Changes to data and methods since HP90

The main changes to the dataset in terms of different expressions or methods used are summarized briefly here. Full details will appear in Holland & Powell (1998, J Met Geol, in press, May 1998).

1. Thermal expansion for solids.

The thermal expansion has been made a function of temperature such that, following Pawley et al. (1996, Am Min), a single parameter a° is used:

2. Compressibility of solids.

The Murnaghan equation of state is used with K'=4 and dK/dT = -0.00015 K used for compressibility (see Holland et al. 1996 Am Min). The EOS is given as

3. EOS for gases and fluids.

Use of the CORK equations for fluids (Holland & Powell, Cont Min Pet 1991) now extended to > 200 kbar using the data of Rice & Walsh (1957, J Chem Phys) for H2O and Sterner & Pitzer (1994, Cont Min Pet) for CO2

4. Order-disorder:

Phases which undergo order--disorder transitions or show lambda heat capacity anomalies were modelled using a tricritical Landau model in HP90. The approach has been extended here to include a pressure dependence, so that the order--disorder transition temperature can be a function of pressure. Adding a pressure dependence allows the behaviour of phases such as quartz to be modelled in a much more natural way, so that alpha and beta quartz do not require separate thermodynamic data. This is discussed more fully in Holland & Powell 1998 (J Met Geol, in press).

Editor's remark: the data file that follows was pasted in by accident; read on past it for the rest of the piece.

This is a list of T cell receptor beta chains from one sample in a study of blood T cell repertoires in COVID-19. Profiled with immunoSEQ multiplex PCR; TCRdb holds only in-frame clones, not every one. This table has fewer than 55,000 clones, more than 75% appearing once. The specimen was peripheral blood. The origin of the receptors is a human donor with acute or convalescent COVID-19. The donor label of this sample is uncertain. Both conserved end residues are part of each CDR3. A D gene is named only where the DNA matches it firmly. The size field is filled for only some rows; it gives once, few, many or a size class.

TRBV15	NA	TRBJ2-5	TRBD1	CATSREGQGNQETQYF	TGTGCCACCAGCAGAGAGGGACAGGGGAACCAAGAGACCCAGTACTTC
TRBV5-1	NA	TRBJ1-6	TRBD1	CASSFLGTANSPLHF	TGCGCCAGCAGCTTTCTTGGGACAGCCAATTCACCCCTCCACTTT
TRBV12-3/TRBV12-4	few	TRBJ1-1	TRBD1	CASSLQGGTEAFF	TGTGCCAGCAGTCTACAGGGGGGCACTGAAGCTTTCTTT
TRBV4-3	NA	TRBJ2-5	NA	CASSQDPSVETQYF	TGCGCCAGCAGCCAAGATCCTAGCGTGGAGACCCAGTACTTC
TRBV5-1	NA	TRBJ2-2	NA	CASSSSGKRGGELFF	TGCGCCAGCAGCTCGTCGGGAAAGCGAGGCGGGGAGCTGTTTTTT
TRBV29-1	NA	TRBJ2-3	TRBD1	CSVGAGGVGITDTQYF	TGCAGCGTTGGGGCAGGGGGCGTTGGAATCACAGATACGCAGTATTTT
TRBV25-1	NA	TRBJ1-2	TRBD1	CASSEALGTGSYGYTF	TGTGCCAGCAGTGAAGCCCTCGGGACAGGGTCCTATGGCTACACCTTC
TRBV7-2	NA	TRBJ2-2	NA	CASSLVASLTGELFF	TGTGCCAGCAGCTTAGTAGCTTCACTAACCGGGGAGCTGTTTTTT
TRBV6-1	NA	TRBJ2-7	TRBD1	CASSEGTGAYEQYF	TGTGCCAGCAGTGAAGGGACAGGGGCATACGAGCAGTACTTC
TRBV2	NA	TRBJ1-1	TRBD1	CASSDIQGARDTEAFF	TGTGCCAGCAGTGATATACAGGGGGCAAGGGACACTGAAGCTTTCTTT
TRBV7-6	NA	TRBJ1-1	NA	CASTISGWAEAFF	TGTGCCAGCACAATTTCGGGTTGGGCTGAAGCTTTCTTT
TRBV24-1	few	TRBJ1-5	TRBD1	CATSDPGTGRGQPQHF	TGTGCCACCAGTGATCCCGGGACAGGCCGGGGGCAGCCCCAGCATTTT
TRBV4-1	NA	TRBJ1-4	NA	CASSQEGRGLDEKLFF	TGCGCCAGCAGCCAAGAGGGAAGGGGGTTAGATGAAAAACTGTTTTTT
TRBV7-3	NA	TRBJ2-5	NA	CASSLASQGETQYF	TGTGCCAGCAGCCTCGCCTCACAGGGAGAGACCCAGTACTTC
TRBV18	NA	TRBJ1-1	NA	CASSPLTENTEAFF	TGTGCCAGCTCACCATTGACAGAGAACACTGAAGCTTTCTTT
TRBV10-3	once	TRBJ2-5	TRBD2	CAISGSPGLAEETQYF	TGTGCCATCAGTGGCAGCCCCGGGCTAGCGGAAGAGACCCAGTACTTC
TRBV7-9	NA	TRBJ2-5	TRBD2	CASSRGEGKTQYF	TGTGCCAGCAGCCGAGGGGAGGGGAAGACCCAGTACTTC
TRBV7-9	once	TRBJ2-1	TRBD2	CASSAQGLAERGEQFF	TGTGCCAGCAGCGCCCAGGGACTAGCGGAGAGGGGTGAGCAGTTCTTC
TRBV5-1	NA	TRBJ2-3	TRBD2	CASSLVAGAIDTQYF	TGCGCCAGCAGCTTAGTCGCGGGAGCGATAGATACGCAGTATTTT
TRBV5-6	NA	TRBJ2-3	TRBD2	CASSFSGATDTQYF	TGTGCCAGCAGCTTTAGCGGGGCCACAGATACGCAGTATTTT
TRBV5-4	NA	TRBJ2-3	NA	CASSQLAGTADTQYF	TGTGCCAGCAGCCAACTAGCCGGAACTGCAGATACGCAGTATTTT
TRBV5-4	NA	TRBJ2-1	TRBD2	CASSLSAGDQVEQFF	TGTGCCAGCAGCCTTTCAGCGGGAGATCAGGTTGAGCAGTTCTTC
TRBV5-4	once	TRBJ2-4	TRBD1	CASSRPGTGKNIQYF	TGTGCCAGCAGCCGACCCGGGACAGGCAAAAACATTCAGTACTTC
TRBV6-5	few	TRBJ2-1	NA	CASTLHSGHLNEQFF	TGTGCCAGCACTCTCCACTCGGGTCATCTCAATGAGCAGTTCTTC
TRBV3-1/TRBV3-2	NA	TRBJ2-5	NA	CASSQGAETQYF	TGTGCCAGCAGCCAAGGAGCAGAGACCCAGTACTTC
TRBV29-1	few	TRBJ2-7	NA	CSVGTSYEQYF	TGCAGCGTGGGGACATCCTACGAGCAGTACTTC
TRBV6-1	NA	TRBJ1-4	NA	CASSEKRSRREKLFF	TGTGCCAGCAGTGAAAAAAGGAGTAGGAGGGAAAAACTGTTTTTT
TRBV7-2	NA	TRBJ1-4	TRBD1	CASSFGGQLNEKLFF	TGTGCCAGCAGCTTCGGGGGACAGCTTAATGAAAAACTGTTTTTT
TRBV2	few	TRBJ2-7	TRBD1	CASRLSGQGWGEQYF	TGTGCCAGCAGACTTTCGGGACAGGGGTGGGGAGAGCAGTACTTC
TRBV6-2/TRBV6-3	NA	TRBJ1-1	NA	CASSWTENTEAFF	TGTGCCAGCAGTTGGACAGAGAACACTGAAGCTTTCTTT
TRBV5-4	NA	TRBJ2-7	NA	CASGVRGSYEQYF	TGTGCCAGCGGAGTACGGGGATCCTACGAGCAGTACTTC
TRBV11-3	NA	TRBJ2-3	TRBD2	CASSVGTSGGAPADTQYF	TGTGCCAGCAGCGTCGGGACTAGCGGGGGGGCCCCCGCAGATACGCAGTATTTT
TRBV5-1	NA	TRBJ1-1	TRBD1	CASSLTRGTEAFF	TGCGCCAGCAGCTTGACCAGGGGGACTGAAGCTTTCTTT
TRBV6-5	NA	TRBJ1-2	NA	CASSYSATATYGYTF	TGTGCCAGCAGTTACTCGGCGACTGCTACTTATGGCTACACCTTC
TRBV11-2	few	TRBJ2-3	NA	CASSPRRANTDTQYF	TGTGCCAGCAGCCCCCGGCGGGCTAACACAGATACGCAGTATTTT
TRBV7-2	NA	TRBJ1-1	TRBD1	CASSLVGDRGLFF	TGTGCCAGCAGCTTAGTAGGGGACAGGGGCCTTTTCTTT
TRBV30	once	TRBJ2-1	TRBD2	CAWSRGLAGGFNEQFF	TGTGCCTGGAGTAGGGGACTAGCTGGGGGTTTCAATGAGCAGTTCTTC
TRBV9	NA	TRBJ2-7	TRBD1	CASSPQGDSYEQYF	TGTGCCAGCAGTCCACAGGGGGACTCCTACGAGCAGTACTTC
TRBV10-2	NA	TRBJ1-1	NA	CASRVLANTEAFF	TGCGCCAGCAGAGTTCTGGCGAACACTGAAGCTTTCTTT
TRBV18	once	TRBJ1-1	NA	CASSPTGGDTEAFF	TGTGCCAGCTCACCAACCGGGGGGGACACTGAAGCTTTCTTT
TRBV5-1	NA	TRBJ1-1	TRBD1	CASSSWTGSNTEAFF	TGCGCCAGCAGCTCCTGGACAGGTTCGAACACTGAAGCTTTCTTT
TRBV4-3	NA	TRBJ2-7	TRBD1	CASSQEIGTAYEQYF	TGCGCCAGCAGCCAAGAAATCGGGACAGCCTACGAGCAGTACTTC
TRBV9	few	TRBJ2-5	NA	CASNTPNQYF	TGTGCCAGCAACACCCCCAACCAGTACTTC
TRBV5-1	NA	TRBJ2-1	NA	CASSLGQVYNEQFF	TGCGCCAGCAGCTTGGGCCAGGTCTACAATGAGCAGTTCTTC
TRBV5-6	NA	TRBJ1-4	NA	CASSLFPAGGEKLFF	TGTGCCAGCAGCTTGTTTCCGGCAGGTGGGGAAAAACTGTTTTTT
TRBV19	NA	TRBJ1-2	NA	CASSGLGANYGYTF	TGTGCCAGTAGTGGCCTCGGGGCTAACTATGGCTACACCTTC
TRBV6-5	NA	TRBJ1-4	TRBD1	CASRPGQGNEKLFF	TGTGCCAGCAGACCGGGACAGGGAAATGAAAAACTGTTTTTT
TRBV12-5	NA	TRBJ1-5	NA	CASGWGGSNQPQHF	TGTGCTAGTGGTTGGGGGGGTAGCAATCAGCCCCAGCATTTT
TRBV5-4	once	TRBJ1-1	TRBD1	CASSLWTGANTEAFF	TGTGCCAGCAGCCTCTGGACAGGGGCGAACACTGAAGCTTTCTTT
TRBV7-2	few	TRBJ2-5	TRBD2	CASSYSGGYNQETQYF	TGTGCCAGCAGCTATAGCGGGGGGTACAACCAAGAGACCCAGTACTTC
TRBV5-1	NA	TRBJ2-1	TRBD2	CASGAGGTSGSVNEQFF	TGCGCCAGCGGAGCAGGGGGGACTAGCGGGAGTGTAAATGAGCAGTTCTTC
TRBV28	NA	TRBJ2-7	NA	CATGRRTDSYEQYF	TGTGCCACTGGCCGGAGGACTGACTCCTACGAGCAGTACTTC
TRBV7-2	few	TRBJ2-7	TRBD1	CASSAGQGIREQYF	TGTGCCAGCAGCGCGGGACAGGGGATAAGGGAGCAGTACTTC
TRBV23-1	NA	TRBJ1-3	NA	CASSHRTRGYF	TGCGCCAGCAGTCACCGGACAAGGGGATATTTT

5. Hydrous cordierites.

New crd-H2O incorporates the new hydration data of Skippen & Gunter (1996, Cont Min Pet), and uses the Cp of Carey (1993, Phys Chem Mins) for hcrd and the enthalpy of hydration from Carey & Navrotsky (1992, Am Min). The level of agreement between the calorimetric data and the measured water contents makes a satisfactory justification of the assumption of ideal mixing of cordierite and hydrous cordierite with one mole of H2O, and lends weight to the model as a tool for calculating the thermodynamic properties of water-bearing cordierites.

6. Melt species.

The data for bulk modulus, entropy and enthalpy are derived from the PT experimental brackets on the relevant melting curves, constrained by entropy or enthalpy of fusion data, where available. For dry melts involving diopside, forsterite, fayalite, anorthite, albite, potassium feldspar, enstatite and quartz compositions, the melting curves are reproduced quite successfully to high pressures. For the H2O component in melts, the heat capacity and entropy are not known, and preliminary estimates are based on the properties of liquid H2O, adjusted on the basis of the wet melting of albite. The H2O end-member cannot be determined without recourse to mixing assumptions, and its properties are likely to need modification when the melt activity relations become better known.

7. Aqueous species.

The density model of Anderson et al. (1991, Geo Cos Acta) appears to be remarkably successful and we have extended the model to make it agree with not only the ambient-temperature solubility and calorimetric studies but also with the high-temperature and high-pressure mineral solubility experiments.

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